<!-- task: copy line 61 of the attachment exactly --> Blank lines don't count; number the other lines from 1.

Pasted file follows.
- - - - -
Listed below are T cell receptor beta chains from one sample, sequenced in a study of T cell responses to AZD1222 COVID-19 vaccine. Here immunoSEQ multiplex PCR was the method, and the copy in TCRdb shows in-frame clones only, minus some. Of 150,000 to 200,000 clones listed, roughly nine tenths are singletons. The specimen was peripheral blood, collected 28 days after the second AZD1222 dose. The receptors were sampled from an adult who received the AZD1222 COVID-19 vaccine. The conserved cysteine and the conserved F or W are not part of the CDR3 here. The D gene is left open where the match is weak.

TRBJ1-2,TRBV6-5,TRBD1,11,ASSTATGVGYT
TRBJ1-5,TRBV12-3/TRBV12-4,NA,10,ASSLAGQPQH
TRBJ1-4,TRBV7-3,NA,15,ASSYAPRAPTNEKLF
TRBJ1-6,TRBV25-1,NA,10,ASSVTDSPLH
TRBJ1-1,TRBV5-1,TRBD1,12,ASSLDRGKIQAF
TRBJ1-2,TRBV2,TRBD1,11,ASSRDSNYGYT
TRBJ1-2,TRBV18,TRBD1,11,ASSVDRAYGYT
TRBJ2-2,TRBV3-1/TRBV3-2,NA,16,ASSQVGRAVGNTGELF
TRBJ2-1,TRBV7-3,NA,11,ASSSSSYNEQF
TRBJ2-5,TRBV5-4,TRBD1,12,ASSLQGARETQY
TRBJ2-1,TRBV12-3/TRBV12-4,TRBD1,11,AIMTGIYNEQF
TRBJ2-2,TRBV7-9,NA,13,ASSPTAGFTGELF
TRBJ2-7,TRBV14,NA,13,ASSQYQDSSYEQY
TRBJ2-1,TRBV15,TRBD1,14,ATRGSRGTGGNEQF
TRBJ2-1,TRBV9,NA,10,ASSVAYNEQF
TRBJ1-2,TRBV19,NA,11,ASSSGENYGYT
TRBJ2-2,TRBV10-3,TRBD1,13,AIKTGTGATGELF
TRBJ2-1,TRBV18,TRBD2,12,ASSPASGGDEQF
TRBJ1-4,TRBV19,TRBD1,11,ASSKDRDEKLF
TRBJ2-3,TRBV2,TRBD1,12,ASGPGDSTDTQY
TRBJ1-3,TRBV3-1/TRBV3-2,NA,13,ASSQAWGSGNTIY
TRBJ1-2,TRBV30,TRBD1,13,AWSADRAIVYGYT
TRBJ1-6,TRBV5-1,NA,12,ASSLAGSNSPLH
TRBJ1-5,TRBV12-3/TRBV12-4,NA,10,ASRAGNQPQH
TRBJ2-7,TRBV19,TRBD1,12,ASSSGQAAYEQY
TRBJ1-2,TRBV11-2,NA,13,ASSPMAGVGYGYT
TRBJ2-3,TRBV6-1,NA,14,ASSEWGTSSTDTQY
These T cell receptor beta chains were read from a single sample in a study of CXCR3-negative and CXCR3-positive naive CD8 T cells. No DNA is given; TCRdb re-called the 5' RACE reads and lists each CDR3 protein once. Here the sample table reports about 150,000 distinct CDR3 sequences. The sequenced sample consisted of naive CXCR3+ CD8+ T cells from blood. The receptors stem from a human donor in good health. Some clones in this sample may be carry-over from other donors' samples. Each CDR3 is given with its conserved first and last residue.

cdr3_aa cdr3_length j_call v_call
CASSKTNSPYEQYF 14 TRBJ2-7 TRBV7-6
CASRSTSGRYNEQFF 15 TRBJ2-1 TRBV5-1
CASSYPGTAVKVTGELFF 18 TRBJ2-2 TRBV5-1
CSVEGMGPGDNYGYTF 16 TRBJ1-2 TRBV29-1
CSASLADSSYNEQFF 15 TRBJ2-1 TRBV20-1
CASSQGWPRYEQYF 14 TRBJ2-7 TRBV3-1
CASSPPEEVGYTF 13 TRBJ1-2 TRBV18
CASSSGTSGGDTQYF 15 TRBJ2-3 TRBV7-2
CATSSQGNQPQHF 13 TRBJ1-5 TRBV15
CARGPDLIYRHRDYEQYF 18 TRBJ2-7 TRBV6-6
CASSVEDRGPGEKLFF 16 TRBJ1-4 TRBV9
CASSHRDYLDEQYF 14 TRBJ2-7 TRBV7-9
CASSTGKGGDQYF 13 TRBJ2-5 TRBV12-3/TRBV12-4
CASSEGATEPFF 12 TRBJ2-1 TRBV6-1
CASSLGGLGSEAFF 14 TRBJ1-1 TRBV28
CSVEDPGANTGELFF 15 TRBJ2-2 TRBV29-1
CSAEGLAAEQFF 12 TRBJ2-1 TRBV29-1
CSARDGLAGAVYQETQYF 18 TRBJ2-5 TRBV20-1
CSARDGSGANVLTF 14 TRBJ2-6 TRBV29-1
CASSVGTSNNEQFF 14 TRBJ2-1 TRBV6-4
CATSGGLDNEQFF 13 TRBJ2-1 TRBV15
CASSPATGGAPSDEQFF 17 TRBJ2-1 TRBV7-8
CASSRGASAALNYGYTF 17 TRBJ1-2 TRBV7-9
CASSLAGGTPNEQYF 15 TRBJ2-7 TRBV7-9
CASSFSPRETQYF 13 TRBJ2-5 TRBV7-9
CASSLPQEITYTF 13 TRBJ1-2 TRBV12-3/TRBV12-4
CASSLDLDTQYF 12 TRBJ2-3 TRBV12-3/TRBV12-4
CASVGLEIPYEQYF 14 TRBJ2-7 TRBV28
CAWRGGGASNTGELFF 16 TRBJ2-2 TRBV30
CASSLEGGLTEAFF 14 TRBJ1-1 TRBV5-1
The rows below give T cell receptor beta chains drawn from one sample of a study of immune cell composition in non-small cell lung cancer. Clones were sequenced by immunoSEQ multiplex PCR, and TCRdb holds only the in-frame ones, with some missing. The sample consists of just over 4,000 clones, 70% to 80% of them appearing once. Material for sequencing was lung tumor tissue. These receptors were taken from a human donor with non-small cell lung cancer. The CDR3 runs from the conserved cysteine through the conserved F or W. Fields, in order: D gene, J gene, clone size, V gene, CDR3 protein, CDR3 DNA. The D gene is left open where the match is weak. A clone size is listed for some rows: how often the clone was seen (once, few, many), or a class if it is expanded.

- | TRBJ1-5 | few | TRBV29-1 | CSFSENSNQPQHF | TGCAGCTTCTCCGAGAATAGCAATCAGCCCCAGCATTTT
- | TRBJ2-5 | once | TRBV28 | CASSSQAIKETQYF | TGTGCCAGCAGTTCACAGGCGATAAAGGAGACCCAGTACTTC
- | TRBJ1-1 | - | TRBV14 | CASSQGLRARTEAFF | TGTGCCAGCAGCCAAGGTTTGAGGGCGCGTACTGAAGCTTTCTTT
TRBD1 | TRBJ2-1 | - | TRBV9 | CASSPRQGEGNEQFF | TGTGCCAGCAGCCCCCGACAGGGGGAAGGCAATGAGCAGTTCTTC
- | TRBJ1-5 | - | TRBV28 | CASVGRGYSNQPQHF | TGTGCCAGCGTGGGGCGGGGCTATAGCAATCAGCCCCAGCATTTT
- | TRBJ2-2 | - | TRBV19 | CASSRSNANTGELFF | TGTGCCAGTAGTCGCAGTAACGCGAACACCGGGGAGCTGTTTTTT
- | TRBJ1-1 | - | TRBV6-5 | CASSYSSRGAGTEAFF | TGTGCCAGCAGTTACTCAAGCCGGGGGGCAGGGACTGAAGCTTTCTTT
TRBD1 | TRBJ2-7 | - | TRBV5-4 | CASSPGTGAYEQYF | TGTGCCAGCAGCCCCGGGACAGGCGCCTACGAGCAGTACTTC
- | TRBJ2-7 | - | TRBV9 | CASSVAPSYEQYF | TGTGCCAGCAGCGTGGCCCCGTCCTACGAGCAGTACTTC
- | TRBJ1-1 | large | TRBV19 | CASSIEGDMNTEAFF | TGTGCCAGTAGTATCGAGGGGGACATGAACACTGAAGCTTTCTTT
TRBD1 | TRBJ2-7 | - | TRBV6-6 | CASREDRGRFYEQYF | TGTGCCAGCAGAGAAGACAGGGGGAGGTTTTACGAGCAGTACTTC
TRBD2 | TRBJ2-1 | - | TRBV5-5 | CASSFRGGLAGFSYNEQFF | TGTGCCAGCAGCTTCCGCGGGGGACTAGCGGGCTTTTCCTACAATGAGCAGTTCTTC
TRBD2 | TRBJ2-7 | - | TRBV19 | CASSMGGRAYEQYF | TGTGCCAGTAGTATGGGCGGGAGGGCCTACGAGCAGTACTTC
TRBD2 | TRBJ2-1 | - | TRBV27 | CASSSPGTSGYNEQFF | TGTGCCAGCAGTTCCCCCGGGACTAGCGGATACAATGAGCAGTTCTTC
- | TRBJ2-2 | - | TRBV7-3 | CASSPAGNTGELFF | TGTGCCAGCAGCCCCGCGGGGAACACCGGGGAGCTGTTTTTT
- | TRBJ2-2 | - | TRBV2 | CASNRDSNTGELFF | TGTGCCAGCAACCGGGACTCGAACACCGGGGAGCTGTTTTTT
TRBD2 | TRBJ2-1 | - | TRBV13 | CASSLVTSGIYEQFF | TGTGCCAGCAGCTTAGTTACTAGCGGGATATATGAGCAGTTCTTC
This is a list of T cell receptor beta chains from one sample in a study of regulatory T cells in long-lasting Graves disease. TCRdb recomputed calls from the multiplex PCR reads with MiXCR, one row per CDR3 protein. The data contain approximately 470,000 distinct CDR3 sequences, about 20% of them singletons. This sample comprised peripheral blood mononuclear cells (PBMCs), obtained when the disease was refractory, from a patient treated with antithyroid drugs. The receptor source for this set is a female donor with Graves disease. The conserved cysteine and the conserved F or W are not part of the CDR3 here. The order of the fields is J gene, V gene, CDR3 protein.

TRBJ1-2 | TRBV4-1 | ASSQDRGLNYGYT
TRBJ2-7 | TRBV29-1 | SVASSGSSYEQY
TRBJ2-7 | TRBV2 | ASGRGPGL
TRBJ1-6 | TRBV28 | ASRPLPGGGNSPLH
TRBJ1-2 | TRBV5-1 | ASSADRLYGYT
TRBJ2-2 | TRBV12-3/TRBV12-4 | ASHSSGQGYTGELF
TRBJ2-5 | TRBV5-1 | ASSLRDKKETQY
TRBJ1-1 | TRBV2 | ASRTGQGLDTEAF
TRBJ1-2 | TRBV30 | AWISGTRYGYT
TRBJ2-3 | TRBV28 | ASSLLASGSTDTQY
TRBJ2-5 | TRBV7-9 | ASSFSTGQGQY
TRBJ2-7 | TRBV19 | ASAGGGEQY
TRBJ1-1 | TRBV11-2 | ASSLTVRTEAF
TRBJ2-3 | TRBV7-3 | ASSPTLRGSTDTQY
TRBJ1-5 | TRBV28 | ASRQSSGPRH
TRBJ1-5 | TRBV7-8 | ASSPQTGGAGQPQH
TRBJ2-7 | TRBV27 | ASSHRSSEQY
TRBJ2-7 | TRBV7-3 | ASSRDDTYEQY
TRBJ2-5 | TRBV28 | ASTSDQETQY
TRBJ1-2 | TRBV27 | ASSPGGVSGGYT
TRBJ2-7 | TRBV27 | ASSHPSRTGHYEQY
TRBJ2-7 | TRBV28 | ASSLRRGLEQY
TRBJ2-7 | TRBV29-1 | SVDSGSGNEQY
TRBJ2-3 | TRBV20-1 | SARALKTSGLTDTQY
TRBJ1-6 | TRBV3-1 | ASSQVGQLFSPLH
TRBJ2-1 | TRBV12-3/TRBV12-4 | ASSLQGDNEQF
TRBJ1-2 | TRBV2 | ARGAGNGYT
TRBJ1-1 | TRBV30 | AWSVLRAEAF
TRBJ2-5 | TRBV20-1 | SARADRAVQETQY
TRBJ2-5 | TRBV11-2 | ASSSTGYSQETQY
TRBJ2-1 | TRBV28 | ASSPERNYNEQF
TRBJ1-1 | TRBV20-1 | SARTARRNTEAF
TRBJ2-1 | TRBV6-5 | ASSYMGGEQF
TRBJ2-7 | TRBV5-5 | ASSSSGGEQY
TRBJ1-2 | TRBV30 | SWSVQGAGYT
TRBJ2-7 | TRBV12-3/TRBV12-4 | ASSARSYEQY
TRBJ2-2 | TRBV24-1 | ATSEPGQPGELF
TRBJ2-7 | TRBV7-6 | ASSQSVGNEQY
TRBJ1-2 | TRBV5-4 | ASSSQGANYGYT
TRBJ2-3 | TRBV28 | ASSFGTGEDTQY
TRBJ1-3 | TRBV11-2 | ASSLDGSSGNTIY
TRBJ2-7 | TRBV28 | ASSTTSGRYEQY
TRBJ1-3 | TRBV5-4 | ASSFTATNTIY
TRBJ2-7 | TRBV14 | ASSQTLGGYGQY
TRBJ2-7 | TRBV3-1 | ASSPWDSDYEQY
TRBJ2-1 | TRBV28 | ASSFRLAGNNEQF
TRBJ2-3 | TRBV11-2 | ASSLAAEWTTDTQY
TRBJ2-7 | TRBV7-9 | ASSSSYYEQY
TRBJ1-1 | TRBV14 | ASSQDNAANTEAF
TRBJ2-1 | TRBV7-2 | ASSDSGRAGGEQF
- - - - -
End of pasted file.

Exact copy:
The rows below give T cell receptor beta chains drawn from one sample of a study of immune cell composition in non-small cell lung cancer. Clones were sequenced by immunoSEQ multiplex PCR, and TCRdb holds only the in-frame ones, with some missing. The sample consists of just over 4,000 clones, 70% to 80% of them appearing once. Material for sequencing was lung tumor tissue. These receptors were taken from a human donor with non-small cell lung cancer. The CDR3 runs from the conserved cysteine through the conserved F or W. Fields, in order: D gene, J gene, clone size, V gene, CDR3 protein, CDR3 DNA. The D gene is left open where the match is weak. A clone size is listed for some rows: how often the clone was seen (once, few, many), or a class if it is expanded.